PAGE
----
Running alongside the truck's cab, he hoists himself onto the running board, grasping at a door handle to steady himself and finally climbs in and closes the door.

"I said a very heartfelt 'Gracias,' which was meant not only for the driver but also for God for helping me to make this rather dangerous transfer safely," he wrote.

In Mexico City, which Perl describes as a "humunga urban area of 8 million people in 1969," he locates a Jesuit school of theology where his mail is being held for him. The Jesuits offer him a place to stay but Perl declines. Instead, he walks downtown and settles into a doorway where he reads letters from home. "I only read one or two, and suddenly broke down in tears as I thought of all the people back home who loved me and were praying for me," he wrote. "I was thankful it was raining so hard and that there was so much traffic, because no one could hear my sobbing. It was then that I decided to bend my self-imposed rules and return . . . to stay with the Jesuits."

The next day, Perl took a bus north of the city to the Basilica of Our Lady of Guadalupe, a shrine to the spot where Mary is said to have appeared to a Mexican peasant in 1531. He remembers thinking that the pilgrims' practice of approaching the shrine on their knees was superstitious. 

Over the next four days, Perl spent hours in the basilica praying, watching, attending Mass and observing the parade of pilgrims processing to view a precious cloth, or tilma with the image of Our Lady. What he earlier thought was a superstitious practice he found himself doing. He ambled on his knees more than 200 yards to the tilma.

"And there I prayed to Our Lady of Guadalupe, thanking her for these four special days," he wrote. "And I asked her to guide me, not only safely back to St. Stanislaus in Florissant, but also to guide me as to what to do with my life.

"And she did not let me down."

Perl's return trip included travels in Puerto Vallarta with an American backpacker, a bus break-down somewhere in rural Mexico, an overnight stay in a jail in Tepic, a train ride over the scenic Copper Canyon, and re-entry into the U.S. via El Paso. He has a chance encounter with a Catholic sister from Florissant in Chama, N.M., hops freight trains in Wyoming and South Dakota and gets arrested in Iowa.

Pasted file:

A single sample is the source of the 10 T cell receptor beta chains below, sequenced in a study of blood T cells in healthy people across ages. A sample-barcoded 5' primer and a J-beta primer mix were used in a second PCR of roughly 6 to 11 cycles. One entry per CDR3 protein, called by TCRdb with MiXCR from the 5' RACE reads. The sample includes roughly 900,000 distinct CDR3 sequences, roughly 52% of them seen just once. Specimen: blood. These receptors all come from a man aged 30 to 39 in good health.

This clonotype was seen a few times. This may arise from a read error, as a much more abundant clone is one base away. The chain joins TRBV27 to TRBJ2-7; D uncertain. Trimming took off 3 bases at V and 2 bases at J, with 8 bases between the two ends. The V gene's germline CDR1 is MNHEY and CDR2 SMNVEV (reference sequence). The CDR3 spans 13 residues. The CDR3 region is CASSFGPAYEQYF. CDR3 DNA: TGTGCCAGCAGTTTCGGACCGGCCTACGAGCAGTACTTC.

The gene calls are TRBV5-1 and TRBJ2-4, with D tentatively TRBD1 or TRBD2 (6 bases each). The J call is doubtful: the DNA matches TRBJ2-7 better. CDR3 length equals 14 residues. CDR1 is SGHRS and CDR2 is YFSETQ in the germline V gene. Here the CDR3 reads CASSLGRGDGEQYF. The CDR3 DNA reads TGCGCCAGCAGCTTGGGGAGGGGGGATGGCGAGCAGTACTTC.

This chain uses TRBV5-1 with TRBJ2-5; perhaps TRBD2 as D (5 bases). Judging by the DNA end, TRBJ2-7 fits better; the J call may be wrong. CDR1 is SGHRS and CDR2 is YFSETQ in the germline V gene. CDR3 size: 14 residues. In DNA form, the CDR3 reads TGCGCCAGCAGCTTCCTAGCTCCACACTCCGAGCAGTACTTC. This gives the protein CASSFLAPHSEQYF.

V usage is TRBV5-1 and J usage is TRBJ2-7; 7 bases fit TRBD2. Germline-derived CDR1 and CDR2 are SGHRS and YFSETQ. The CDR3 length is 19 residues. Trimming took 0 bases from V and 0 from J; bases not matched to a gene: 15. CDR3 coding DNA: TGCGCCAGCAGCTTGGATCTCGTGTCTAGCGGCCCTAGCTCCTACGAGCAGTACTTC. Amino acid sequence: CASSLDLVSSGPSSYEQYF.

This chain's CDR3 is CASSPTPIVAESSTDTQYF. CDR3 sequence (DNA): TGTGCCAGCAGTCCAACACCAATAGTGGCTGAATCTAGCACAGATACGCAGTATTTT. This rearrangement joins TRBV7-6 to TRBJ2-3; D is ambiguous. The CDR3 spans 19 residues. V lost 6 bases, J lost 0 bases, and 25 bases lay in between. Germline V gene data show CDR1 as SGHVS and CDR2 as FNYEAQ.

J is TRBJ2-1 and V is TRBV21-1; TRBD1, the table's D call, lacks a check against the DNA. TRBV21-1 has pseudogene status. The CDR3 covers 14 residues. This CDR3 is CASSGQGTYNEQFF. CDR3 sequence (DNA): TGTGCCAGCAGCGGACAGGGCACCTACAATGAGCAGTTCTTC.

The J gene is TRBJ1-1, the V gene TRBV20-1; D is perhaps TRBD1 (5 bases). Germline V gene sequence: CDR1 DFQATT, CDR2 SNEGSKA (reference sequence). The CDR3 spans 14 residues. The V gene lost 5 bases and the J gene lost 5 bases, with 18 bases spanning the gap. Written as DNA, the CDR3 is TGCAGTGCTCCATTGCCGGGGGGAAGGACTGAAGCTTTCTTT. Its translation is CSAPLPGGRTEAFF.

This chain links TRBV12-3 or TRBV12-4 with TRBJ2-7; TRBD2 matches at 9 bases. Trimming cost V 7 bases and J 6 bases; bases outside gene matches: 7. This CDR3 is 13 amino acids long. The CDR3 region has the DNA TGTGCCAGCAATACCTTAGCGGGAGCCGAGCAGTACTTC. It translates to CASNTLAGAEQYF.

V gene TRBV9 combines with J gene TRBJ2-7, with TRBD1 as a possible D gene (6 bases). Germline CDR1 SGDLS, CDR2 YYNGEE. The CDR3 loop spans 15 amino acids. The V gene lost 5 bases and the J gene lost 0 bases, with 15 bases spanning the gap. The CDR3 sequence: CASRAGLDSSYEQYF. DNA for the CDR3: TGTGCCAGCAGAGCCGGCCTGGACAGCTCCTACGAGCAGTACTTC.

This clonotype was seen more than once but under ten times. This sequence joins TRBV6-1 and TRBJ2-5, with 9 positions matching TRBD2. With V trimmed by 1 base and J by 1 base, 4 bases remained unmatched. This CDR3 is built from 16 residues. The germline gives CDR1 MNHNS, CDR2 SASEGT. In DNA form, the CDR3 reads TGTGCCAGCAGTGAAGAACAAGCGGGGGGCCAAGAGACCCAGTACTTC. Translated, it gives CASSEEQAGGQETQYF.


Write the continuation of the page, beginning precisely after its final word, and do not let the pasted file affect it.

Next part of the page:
Perl made his way back to Florissant just before nightfall on Friday, Aug. 22, 1969, a full 10 weeks after he was sent on his way 45 years ago. He would not take his first vows for another year, when he chose the vow name Richard Guadalupe Perl, and went on to spend 32 years of ministry in Central America. Today, he does pastoral ministry with Hispanics in Kansas City, Mo.

"Something happened to me down there," he said. "My world opened up. I was trusting in God everyday. God did take care of me. It just happened to be a jail (sometimes). 

"When I entered the Jesuits, I had no dream of becoming a missionary. The pilgrimage opened my eyes to the rest of the world."

The Pilgrimage Experiment, as it is now called at the province's novitiate in Grand Coteau, La., has become a regular part of the routine of novice life. First-year novices make the pilgrimage in mid-winter, right after they finish working together in social agencies in Kansas City, Kan. The novice master gives each novice $5 and a one-way bus ticket to a destination that fits each individual. During the two-week pilgrimage, a novice begs for food, shelter and transportation. 

An account of Fr. Dick Perl's pilgrimage is available here

White House Jesuit Retreat Center
The White House Jesuit Retreat Center is located on a beautiful 80-acre campus on the bluffs of the Mississippi River in St. Louis.